Our meat course came plated separately. On the larger plate was a rich, gamy breast of pigeon from Poitou-Charentes served with a fantastically fruity-acidic sauce made with cherries, redcurrants and eggplant, of all things. Complex and delicious. On the smaller plate was the delicate pigeon leg, deboned and crisp-skinned, served with a little cluster of that old standby, green beans almondine, and a tiny orb of gelée made with the heart and kidneys of the bird. It was all rather spectacular, even though I could barely manage more than a few bites at this point.
But we were nowhere near the end. After all, there was still dessert.
It was forwarded by a little footed plate filled with petit fours: tiny raspberry tarts, green apple gelée, red-currant filled chocolates and (my favorites), brightly flavored lemon candy chips with strawberry "crunch". There was also a bowl filled with tiny, expertly made rose-flavored marshmallows.
The multi-course dessert started with the delivery of three dishes: the first, a tall martini glass filled with tiny pink and green meringues (rose and green-tea flavored) atop poached peaches, green tea cream and rose cream; the second, a bowl of quivering cubes of sesame parfait served with a gelée of red fruits and flavored with Indian spices (photo above); the third, a dish of citrus-poached apricots topped with julienned zucchini, a paper-thin slice zucchini encasing a grapefruit confit and a spoon of quivering Sauternes gelée.
I confess that I didn't love the martini glass concoction, though I suspect that has more to do with my feelings about rosewater than anything else. The second dish, the sesame parfait, was unusual and thought-provoking (the whisper of Indian spices against the bright, fruity berry flavor...) and very good, but the third dish, pictured above, was my absolute favorite. It was light and palate-cleansing and just what I wanted to eat after all those rich dishes. At first bite, I couldn't quite figure out what that orange tangle was. It had the silken quality of poached stone fruit, but the subtly bitter flavor of citrus. An inspired combination.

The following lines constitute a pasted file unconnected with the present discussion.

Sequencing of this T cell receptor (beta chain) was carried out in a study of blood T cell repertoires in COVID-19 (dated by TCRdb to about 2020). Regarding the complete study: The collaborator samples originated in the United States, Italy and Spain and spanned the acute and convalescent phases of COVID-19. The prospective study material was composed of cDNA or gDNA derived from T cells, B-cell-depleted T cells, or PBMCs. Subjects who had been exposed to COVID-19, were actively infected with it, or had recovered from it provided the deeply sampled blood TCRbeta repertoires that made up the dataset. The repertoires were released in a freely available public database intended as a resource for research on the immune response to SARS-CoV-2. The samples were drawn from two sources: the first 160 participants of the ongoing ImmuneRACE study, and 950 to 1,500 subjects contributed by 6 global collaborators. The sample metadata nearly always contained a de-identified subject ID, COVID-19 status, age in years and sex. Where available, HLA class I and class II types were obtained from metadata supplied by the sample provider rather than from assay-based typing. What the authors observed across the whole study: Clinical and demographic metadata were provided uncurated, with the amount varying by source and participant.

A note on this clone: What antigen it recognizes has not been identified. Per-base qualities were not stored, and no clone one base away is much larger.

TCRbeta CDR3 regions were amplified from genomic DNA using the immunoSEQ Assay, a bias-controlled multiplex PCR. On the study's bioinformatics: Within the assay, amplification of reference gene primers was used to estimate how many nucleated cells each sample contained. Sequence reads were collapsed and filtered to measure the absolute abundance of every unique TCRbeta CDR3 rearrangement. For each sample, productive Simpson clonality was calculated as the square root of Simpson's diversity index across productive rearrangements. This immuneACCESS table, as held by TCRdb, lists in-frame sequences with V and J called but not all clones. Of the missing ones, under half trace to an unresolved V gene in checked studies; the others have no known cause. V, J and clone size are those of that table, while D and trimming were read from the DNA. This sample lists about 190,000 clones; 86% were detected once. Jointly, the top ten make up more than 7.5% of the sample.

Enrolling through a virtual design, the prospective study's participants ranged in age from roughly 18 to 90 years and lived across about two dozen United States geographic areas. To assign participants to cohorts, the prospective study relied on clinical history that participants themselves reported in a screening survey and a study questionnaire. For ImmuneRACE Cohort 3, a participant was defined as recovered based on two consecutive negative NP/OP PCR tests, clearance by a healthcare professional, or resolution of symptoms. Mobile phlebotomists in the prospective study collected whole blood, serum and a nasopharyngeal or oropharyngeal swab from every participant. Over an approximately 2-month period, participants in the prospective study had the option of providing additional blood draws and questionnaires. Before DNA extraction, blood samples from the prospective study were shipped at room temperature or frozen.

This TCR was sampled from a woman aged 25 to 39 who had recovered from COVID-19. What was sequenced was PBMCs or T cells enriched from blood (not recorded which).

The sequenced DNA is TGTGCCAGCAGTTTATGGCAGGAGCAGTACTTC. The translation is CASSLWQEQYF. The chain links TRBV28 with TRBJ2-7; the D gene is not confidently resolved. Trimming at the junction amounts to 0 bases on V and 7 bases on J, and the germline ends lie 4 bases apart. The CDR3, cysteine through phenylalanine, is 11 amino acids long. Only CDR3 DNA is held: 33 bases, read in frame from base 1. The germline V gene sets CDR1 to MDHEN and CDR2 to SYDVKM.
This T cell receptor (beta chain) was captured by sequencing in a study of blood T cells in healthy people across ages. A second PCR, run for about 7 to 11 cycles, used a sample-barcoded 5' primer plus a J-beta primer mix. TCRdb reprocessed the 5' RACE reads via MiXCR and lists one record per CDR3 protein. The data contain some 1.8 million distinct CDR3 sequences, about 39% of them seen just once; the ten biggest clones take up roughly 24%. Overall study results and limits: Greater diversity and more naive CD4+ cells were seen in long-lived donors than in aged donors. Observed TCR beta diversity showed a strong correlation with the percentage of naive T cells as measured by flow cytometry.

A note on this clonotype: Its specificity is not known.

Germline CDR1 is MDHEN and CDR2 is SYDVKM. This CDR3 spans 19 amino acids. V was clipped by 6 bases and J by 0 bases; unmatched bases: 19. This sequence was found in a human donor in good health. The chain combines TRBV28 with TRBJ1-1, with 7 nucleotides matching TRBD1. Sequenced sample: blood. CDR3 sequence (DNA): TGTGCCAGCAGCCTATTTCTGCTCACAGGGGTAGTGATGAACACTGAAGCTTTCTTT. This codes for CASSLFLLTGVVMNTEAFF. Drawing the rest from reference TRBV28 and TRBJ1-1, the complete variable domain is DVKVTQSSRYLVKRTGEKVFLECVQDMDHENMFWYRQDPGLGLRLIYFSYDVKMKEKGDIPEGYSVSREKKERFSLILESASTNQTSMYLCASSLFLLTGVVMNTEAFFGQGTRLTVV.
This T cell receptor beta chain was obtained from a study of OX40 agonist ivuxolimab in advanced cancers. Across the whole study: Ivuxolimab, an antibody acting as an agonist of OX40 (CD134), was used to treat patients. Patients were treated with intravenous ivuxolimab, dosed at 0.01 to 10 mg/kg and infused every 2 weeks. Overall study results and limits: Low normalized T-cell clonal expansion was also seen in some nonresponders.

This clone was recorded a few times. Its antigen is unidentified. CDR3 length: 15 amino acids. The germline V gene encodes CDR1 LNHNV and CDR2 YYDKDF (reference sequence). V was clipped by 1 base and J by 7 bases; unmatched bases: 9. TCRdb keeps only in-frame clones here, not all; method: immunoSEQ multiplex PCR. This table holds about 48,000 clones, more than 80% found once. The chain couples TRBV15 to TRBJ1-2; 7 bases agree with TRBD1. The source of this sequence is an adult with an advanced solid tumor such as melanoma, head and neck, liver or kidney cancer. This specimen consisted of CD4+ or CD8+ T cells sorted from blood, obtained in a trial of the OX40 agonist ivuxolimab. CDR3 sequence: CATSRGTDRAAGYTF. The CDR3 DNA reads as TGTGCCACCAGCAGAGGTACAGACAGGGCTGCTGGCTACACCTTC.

The next stage of the dessert course was two-fold. The first plate held a small narrow shot glass filled with white rum sorbet, melted rhubarb, some sugarcane syrup and hidden beneath the fruit, a single mint leaf and next to it was a large porcelain spoon holding a fine dice of browned and caramelized pear. The second plate was actually a bowl of a fanciful mixture of chocolate water, chocolate ice cream, yogurt (flavored with Gewürztraminer, unless I misremember), chocolate sorbet and caramelized nuts. I didn't expect to like the rum sorbet, but it was absolutely stunning. Somehow, the nose-wrinkling bite of the alcohol was entirely gone and all that was left behind was the fruited, complex flavor of the rum. Paired with that hidden mint leaf and the sweet-sour rhubarb, it was refreshing and interesting and just so delicious.
To cap things off, our waiter wheeled over a cart filled with metal canisters of tea and several pots of lush herbs to our table. We opted for a tisane and so, using little silver scissors, he made a mixture of sage, basil and lemon verbena for us. It was a fantastic combination (the basil adding a welcome savory note) and just the thing after our long meal.
It was truly a world-class meal - well-paced, modern, inventive, delicious - paired with excellent service that was, as I mentioned above, ever-present without hovering, solicitous without intruding. Certainly the finest restaurant I've had the pleasure of eating in in Berlin, the city is lucky to have Les Solistes join its stable. I can only hope it succeeds in luring diners from around the city to make their way over to our unlovely Zoo, to settle in and be whisked away.
Waldorf Astoria Berlin
Tel: (030) 814-0000